This past weekend we drove up to New Hampshire to visit my mother, and she and her husband took us to dinner for our anniversary at the lovely Oxford House Inn in Fryeburg, Maine, which is a short drive from North Conway.
We arrived a little early for our 6:30 reservation, but there was no problem being seated right away, and both the hostess and server were very accommodating when we said we’d probably sit with a cocktail for a bit before ordering; we never felt rushed at all.
Once we settled in with our drinks and enjoyed the view from the back room overlooking the beautiful scenery for a bit, we finally decided on some appetizers. Both my mother and Rob had the crispy Maine crabcake appetizer, served with celery root slaw and lemon aioli.
Andrew ordered the Vietnamese beef short rib, which came with a pho broth, bok choy and Japanese turnip. I had one of the three salads on the menu: organic field greens with a delicious buttermilk dressing, radishes, peas, and Hazen blue cheese. All of the dishes were delicious, as evidenced by four completely empty plates.
For entrées, three of us ordered the same thing–the filet mignon–and for good reason. My mother had ordered it before and said it was “to die for”, and that’s a pretty accurate description: espresso-rubbed and melt-in-your mouth tender, with a delicous bordelaise sauce. It was served with what I thought was one of the best potato sides I’ve ever had, a potato and blue cheese gratin, cooked perfectly not at all mushy, as well as half of a long, thin grilled summer squash. The presentation was beautiful but you’ll have to take my word for it because I didn’t get a good photo of it.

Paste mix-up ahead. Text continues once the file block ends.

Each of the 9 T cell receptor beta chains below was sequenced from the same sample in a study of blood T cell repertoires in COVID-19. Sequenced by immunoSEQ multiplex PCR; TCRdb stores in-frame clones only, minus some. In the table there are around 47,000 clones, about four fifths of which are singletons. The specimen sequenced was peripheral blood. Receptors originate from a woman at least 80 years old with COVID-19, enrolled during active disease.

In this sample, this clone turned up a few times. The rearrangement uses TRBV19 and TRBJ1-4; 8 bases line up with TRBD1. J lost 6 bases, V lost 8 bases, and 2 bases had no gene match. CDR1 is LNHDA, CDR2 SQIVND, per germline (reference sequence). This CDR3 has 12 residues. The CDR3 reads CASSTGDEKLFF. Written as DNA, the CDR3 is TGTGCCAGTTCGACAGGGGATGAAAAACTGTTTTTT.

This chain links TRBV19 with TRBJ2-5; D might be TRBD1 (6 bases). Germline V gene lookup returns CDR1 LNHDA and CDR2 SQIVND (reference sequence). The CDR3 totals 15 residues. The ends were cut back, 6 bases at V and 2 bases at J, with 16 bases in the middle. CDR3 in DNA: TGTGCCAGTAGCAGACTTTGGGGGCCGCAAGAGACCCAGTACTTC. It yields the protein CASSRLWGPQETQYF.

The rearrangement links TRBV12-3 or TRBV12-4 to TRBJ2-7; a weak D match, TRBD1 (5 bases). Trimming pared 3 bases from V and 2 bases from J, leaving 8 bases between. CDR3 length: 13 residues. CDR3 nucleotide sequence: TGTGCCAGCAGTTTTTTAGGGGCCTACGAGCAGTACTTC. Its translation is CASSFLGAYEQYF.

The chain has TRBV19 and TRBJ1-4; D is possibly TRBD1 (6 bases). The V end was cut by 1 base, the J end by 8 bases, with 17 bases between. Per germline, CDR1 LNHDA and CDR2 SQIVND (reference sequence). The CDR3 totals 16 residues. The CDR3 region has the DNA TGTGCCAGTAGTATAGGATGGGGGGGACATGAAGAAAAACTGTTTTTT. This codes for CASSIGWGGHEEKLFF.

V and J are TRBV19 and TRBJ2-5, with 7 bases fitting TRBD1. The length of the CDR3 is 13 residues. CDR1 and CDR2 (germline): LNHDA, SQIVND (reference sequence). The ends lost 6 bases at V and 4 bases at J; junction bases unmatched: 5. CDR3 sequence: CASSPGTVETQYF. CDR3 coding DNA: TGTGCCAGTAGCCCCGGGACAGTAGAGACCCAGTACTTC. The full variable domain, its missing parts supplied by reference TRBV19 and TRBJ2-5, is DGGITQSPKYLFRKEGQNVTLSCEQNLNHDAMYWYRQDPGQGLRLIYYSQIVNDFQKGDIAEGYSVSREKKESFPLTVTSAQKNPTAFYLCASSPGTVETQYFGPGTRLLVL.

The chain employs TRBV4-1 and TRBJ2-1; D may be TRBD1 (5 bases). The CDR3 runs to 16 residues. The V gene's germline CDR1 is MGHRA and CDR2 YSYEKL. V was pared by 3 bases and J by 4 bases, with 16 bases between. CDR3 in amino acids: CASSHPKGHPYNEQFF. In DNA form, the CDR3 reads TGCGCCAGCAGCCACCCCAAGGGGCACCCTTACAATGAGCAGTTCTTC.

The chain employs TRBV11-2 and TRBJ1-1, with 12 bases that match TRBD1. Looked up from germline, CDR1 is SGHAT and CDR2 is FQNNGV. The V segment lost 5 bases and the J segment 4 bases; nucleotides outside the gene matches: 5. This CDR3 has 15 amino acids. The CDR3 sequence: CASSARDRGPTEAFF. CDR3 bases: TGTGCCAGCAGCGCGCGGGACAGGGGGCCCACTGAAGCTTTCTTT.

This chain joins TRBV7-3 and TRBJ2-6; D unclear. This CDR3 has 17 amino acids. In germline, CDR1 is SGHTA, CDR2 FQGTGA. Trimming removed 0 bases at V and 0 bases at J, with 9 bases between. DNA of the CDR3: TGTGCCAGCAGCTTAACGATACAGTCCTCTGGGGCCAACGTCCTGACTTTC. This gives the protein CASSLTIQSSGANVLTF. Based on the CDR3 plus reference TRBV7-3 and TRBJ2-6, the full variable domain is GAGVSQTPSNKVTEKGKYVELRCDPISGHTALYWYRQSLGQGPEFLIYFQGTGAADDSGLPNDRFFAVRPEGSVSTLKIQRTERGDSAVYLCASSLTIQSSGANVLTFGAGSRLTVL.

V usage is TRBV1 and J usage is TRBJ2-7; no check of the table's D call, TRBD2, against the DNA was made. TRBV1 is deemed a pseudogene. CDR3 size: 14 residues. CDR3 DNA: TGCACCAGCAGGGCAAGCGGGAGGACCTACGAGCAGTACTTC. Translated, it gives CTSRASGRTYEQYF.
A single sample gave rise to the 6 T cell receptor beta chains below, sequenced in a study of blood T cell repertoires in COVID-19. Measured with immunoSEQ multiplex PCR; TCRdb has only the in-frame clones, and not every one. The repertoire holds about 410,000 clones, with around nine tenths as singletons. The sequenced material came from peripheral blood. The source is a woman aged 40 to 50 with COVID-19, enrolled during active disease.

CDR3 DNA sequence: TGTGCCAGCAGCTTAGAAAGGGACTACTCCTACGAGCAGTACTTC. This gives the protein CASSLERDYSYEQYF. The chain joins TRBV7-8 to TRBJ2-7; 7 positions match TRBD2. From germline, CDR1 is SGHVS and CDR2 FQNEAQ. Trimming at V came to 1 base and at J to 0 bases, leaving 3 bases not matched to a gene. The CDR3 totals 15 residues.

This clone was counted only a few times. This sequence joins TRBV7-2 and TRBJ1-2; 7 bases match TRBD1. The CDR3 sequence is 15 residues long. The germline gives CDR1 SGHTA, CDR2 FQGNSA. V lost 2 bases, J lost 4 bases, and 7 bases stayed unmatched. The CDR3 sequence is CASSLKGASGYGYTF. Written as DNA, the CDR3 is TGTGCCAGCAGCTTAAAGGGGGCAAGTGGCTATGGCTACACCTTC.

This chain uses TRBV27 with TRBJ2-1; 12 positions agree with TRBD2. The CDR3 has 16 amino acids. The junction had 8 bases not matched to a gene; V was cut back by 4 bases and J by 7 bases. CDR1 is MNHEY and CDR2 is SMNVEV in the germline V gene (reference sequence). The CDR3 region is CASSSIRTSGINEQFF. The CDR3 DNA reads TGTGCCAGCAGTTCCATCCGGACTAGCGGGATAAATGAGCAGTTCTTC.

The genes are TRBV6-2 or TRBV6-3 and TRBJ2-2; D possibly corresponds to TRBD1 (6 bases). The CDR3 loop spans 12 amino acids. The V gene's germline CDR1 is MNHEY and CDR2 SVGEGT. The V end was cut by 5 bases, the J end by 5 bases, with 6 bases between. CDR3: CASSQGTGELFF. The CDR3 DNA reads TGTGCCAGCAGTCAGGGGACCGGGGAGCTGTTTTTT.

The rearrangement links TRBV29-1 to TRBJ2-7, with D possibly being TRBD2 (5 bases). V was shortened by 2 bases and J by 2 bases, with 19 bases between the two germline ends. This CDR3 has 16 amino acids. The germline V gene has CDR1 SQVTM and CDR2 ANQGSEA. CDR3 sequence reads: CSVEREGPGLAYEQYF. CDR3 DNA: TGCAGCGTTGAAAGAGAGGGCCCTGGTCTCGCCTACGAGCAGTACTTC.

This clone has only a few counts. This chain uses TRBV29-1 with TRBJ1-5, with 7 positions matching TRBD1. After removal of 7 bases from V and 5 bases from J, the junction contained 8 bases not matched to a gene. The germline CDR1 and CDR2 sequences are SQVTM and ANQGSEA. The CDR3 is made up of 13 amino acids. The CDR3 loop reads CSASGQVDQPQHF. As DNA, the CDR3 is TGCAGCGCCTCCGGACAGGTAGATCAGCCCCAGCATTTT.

Rob was the renegade and ordered the seared yellowfin tuna. It was a bit spicy, and served with bok choy, a crispy soba noodle cake, as well as pickled ginger and a little wasabi on the side. He ate all of it. In fact, everyone cleared their plates but me – I just couldn’t finish the entire piece of steak, enamored as I was of those potatoes. (I suspect my mother’s canine friends back at her house enjoyed a midnight snack of filet.)
I almost forgot to mention the lovely salted honey butter they served with the rolls, which were brought out before our appetizers.
The wine list at Oxford House is quite nice, and included a good selection by the glass, too. I had an excellent Provençal rosé with my salad (not on their online list and unfortunately I don’t recall the name), and then the Angeline Pinot Noir (CA) with my filet. Rob tried a local beer, Tuckerman’s Pale Ale.
The food was so delicious and decadent, there was little room for dessert, but my mother and Andrew split a creme brûlée that I had a bite of and was well worth the extra calories. My dessert was liquid: a Joseph La Magia Botrytis Riesling, that was a perfect ending and just sweet enough. Rob opted for one of their four ports, the Taylor Fladgate 20 year tawny.
Now, this was obviously a “special occasion” meal, and we splurged a bit with our selections, but there were also some budget-friendly items on the menu, too, including “bistro plates” such as a steak frites, sandwiches and share-able items if that’s more your speed. And while we ate in the main restaurant, there’s also a more casual pub downstairs. All in all, a fantastic meal at a lovely country inn that I’d happily return to anytime, for any type of meal.